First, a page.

Potency of unlicensed cannabis not so accurate: study

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Not everything is as advertised, apparently.

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That includes the strength of cannabis, a study by the New Brunswick Research and Productivity Council suggests.

The study compared samples of legal and illegal cannabis products and researchers found that potency claims for the unlicensed products weren’t as accurate as their legal counterparts.

In an interview with CBC News, the New Brunswick Research and Productivity Council’s chief officer of science, Diane Botelho, said the purpose of the study was to prove whether the claims made by illegal cannabis products being stronger and better were legit.

“Our scientists have been curious for a number of years now as to whether or not illicit cannabis products were equivalent to legal cannabis products with respect to health and safety as well as potency claims,” Botelho said.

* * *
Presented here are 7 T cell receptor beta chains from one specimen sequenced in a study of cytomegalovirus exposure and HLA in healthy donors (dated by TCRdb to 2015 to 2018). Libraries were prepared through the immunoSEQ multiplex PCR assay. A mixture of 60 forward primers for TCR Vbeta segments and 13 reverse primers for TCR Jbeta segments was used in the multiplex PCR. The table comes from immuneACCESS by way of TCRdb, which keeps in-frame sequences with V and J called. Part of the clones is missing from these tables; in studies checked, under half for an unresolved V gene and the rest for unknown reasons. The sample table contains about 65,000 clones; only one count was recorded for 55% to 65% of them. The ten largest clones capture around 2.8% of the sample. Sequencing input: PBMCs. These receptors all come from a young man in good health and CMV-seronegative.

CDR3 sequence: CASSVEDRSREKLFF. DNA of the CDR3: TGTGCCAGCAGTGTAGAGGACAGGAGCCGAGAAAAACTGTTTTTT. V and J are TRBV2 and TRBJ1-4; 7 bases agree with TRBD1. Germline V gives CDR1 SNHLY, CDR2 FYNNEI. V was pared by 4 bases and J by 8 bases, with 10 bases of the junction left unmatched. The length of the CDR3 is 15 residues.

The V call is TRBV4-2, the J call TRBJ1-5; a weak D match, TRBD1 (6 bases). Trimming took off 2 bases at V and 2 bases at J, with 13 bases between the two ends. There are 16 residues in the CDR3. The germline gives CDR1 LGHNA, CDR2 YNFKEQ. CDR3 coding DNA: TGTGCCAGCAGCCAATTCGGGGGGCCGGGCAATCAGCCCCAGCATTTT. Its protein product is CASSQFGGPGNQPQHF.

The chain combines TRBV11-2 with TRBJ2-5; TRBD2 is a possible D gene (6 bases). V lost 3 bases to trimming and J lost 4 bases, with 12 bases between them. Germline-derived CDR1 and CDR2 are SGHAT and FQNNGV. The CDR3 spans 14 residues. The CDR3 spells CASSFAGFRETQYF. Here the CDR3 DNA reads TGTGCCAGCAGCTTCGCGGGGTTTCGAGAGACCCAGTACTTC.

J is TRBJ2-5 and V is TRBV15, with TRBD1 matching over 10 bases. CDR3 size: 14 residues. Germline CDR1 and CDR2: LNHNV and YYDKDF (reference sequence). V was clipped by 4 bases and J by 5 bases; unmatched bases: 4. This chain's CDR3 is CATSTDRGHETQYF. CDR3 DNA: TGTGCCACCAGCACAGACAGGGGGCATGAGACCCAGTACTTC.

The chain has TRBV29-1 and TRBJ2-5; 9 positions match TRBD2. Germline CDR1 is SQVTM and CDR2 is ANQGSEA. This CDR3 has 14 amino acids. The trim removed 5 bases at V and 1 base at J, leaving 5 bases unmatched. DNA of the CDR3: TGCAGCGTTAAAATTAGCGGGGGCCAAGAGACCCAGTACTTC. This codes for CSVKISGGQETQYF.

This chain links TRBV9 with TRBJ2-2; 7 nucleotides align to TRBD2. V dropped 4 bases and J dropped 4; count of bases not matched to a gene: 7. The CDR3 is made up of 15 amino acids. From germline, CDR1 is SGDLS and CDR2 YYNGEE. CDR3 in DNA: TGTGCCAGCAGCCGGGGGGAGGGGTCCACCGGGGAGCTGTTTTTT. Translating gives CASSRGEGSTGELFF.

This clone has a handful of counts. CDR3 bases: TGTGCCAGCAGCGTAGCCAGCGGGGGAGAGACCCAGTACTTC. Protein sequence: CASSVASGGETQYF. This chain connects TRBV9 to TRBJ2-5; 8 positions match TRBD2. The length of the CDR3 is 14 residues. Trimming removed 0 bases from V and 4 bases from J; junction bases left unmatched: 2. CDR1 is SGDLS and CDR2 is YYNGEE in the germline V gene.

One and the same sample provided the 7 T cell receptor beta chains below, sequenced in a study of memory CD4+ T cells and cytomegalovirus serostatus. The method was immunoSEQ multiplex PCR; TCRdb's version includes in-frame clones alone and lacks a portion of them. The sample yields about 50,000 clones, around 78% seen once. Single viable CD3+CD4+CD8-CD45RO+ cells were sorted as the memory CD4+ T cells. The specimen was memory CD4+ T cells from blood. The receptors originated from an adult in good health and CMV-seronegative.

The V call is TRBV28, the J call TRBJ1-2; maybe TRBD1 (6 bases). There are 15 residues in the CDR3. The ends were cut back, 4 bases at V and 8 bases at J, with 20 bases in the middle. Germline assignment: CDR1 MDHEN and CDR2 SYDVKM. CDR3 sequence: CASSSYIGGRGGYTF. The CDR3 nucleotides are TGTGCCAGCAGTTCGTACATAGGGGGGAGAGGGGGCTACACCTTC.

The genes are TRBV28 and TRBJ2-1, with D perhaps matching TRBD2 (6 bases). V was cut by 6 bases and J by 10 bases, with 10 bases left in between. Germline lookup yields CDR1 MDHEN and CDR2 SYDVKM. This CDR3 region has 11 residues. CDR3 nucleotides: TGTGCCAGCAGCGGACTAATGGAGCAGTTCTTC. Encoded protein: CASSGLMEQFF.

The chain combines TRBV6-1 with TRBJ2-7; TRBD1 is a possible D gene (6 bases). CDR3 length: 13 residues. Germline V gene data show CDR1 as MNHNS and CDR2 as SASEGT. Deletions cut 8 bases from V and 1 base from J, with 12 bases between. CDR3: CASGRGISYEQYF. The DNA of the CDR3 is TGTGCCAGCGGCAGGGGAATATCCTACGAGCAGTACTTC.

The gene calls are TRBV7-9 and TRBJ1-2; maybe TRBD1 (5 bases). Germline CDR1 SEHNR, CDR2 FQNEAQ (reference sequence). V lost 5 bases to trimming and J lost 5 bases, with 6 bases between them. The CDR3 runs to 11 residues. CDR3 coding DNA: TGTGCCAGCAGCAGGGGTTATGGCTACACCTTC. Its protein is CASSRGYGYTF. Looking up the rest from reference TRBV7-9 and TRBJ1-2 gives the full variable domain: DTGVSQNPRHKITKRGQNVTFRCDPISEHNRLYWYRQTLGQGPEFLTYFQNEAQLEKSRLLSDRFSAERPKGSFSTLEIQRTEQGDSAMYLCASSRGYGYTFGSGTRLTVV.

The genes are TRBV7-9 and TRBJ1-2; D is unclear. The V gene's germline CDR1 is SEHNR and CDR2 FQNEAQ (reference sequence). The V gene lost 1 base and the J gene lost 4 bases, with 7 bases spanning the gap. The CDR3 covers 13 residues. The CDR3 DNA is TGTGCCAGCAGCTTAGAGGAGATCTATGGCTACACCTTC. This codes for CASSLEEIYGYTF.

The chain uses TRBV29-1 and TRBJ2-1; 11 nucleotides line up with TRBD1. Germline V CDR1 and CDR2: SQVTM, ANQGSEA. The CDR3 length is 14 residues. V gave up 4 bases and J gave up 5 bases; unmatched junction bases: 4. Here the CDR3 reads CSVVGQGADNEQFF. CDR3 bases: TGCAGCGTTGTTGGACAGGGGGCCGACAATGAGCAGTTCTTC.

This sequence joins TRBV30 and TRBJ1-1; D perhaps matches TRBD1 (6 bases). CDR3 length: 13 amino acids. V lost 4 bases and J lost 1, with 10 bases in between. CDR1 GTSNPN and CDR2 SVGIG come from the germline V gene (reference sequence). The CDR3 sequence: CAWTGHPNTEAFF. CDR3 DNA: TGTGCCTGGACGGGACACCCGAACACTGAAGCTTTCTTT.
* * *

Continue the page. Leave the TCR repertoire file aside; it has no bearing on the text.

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The study suggests 6 to 8% of Canadian residents get their marijuana products from illegal sellers. Researchers found the potency of illegal cannabis samples were far lower than what was claimed, while the claims for their legal counterparts were fairly accurate.

The study found that illegal cannabis flower products that boasted a 30-32% THC potency rate really had an average potency of 13-22%.

Illicit edibles were also found to have lower-than-advertised potency, while cookie and chocolate bars were nearly half as potent

On the bright side, illegal products still had an overall higher potency rate than legal products, the study found, as current regulations state that products may not have more than 10 mg. of THC, while illegal products have more than 100 milligrams of THC.

Illegal products may also be harmful, as the study found products contaminated with microbes and pesticides not found in legal products.

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